3. Before you start to get upset that I’m calling editors and publishers racist or sexist, please read this post on White Liberal Guilt. The main thrust is that just because I or anyone else points out that a person is being insensitive to these issues doesn’t mean we’re calling you a bad person. Sometimes it takes people from outside pointing out things you can’t see/aren’t aware of in order to bring it to your attention. That’s all I’m doing here, bringing stuff to your attention.

So, to review. To promote diversity in your slushpile and then, by extension, your market, you must:

  1. Make sure a wide range of people know that your magazine accepts unsolicited submissions by reaching out and posting notifications in venues frequented by non-white and non-male individuals.
  2. Put your money where your mouth is. Publish more stories by established authors that feature non-default people and non-default settings so that newer authors (and readers) will see your market as open to diverse views and ideas.
  3. Update submission guidelines to very clear statements of what the market is looking for or lacking.
  4. Get creative with ways to attract more diverse subjects, settings, characters, and writers.
  5. In the fiction selection process, think carefully about the stories you choose. Publish stories that reflect a true balance (but don’t lower your standards to do so).

Agree? Disagree? Bring it on.

, , , , , , ,


*Slush Pile – how editors refer to the stack of unsolicited (i.e. non-asked for or non-agented) submissions they get. Going through these stories is sometimes called ‘slushing’.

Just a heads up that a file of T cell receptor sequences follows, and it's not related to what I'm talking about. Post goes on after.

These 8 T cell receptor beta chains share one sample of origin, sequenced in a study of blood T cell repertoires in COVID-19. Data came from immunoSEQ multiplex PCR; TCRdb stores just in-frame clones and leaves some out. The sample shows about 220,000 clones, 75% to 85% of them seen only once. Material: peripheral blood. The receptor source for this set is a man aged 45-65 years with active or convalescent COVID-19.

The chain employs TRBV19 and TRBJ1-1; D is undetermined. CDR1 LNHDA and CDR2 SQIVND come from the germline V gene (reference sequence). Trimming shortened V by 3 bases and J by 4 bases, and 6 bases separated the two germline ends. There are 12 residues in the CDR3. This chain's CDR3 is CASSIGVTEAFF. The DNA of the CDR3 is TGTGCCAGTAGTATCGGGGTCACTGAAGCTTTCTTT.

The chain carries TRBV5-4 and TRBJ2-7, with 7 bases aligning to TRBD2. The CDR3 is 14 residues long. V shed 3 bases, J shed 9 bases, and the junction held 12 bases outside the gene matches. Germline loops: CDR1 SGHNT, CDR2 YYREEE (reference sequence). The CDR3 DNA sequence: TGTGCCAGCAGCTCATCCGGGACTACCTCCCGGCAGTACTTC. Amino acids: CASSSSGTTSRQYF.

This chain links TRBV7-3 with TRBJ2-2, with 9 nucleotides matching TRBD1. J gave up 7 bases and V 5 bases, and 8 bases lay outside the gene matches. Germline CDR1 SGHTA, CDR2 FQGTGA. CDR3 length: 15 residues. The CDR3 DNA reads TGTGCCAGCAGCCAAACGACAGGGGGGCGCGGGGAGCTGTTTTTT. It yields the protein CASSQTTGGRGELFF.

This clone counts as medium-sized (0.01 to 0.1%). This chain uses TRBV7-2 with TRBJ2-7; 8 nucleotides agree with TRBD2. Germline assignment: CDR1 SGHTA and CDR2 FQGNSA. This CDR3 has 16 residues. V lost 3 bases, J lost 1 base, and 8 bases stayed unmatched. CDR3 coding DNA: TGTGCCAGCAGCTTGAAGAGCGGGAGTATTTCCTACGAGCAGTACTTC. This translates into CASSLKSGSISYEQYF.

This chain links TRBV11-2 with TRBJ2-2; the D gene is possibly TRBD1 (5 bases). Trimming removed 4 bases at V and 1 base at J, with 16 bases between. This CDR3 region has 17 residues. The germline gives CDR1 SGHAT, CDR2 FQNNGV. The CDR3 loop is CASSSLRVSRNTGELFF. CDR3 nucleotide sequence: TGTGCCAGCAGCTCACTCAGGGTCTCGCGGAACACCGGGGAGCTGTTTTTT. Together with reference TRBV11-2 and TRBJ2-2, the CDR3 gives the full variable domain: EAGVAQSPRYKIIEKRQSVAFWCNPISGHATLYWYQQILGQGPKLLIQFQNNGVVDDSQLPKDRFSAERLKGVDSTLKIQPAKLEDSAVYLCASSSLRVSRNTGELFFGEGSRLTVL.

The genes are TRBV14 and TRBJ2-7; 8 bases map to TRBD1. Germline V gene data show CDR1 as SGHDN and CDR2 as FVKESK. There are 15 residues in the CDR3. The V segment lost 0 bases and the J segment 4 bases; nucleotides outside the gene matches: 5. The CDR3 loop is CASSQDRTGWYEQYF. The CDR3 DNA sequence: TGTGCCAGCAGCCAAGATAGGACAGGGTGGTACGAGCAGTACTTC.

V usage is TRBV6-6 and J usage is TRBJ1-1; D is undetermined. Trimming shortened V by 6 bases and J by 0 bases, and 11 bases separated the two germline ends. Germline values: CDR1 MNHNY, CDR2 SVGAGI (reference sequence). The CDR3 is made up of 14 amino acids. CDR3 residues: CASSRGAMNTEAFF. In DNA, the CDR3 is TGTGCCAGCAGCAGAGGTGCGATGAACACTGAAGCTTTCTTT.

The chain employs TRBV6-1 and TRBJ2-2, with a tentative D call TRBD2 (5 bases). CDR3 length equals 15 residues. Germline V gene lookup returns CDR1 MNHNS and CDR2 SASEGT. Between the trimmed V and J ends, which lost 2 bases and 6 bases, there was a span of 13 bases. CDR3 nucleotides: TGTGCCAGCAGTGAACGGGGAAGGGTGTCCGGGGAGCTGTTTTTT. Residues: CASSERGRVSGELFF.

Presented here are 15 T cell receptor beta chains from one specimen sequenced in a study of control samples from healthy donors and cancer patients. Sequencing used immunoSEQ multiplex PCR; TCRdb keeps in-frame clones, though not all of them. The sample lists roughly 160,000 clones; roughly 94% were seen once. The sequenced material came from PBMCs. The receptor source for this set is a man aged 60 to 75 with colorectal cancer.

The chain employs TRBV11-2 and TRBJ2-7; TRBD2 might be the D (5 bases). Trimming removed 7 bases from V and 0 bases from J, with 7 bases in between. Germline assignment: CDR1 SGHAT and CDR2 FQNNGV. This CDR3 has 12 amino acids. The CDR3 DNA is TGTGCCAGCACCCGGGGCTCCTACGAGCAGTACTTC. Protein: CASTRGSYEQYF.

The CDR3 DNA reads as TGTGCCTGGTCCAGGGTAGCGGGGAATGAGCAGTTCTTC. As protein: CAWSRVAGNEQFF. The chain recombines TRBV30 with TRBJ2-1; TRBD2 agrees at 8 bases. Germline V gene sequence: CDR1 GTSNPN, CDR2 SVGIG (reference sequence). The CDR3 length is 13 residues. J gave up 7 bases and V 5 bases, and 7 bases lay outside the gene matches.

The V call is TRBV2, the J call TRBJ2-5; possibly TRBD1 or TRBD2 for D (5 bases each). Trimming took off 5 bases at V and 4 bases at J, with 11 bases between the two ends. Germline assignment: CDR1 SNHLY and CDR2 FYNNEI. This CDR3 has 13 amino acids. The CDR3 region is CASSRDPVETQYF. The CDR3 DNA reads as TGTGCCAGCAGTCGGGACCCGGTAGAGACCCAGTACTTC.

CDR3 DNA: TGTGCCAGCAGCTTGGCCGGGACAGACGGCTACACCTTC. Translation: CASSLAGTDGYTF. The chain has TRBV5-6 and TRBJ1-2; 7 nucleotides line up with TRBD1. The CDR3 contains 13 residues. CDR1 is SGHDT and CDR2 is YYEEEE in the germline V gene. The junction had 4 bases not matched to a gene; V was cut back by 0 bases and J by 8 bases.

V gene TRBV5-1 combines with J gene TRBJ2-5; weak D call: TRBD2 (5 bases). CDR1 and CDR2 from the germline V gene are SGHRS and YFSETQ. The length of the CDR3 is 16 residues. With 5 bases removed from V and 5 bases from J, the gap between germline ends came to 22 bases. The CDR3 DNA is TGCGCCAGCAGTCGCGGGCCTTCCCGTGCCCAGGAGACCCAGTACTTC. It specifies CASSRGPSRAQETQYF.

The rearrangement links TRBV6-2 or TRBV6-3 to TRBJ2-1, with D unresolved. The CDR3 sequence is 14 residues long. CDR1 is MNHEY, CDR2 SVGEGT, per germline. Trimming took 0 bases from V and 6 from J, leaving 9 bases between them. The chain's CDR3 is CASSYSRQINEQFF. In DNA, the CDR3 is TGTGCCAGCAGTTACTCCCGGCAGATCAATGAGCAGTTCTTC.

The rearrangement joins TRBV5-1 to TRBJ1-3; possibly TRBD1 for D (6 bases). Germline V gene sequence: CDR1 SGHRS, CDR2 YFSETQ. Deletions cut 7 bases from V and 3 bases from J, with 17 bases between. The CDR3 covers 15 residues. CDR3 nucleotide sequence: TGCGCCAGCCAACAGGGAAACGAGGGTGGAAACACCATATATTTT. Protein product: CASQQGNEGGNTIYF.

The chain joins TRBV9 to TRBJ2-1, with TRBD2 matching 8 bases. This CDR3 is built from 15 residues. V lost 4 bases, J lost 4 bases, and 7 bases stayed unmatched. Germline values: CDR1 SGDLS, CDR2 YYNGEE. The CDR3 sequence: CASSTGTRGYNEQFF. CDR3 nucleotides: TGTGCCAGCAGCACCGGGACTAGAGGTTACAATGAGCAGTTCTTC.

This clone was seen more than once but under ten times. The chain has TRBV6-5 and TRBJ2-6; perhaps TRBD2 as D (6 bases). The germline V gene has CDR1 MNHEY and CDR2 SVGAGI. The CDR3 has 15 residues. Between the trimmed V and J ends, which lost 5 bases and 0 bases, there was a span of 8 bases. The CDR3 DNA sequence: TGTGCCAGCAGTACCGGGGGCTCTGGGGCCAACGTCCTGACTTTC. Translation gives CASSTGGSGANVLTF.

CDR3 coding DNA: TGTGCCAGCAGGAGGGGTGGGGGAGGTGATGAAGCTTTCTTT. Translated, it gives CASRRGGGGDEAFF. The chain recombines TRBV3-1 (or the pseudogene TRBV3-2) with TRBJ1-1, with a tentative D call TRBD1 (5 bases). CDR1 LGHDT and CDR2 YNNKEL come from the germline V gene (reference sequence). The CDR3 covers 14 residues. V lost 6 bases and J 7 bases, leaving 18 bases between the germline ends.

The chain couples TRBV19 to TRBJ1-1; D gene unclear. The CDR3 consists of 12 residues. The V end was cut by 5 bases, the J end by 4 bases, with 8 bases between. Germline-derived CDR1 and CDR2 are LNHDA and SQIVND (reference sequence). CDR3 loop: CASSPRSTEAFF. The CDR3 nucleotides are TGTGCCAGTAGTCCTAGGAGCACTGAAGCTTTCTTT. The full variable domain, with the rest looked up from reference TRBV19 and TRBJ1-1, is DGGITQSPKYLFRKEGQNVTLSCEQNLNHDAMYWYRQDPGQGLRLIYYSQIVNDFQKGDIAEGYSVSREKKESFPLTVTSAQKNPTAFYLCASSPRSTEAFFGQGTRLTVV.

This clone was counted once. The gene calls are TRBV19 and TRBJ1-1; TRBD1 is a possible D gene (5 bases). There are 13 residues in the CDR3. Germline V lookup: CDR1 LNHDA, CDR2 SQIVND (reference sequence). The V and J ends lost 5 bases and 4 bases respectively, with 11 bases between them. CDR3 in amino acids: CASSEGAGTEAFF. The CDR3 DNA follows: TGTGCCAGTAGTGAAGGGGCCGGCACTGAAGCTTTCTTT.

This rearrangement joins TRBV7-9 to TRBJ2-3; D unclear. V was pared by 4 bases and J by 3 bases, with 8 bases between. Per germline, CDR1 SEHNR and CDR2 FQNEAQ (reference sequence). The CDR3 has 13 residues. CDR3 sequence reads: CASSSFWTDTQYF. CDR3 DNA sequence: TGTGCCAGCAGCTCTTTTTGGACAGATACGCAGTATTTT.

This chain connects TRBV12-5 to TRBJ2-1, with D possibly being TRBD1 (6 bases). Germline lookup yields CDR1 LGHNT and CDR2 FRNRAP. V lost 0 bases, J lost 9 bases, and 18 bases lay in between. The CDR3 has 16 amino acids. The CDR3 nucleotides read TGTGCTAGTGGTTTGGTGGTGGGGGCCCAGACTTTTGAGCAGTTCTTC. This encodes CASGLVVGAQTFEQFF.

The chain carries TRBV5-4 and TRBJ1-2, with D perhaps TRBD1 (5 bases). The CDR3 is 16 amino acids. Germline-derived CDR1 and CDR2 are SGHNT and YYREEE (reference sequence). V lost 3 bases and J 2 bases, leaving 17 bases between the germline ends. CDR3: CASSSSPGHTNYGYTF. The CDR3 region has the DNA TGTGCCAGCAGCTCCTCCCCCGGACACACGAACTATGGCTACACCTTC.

**Big Three- Asimov’s, F&SF, Analog

***Second Tier – my own term for prestigious, well-paying markets that aren’t the Big Three. This includes Realms of Fantasy, Strange Horizons, Weird Tales, Interzone, etc.

88 Responses

  1. To draw a parallel of sorts, Marion Zimmer Bradley’s Sword and Sorceress book series was deliberately created because she wanted to open fantasy fiction to women by demanding the main characters of every story be female. She comments in the beginning of one of the much later anthologies that the quality of story she got shot up sharply after the first couple of editions when it became apparent there was a real market there, and I’d argue now that this series of anthologies is one of the strongest and best draws for women into fantasy fiction as well as a huge influence on the quality of writing and women’s roles in stories as well.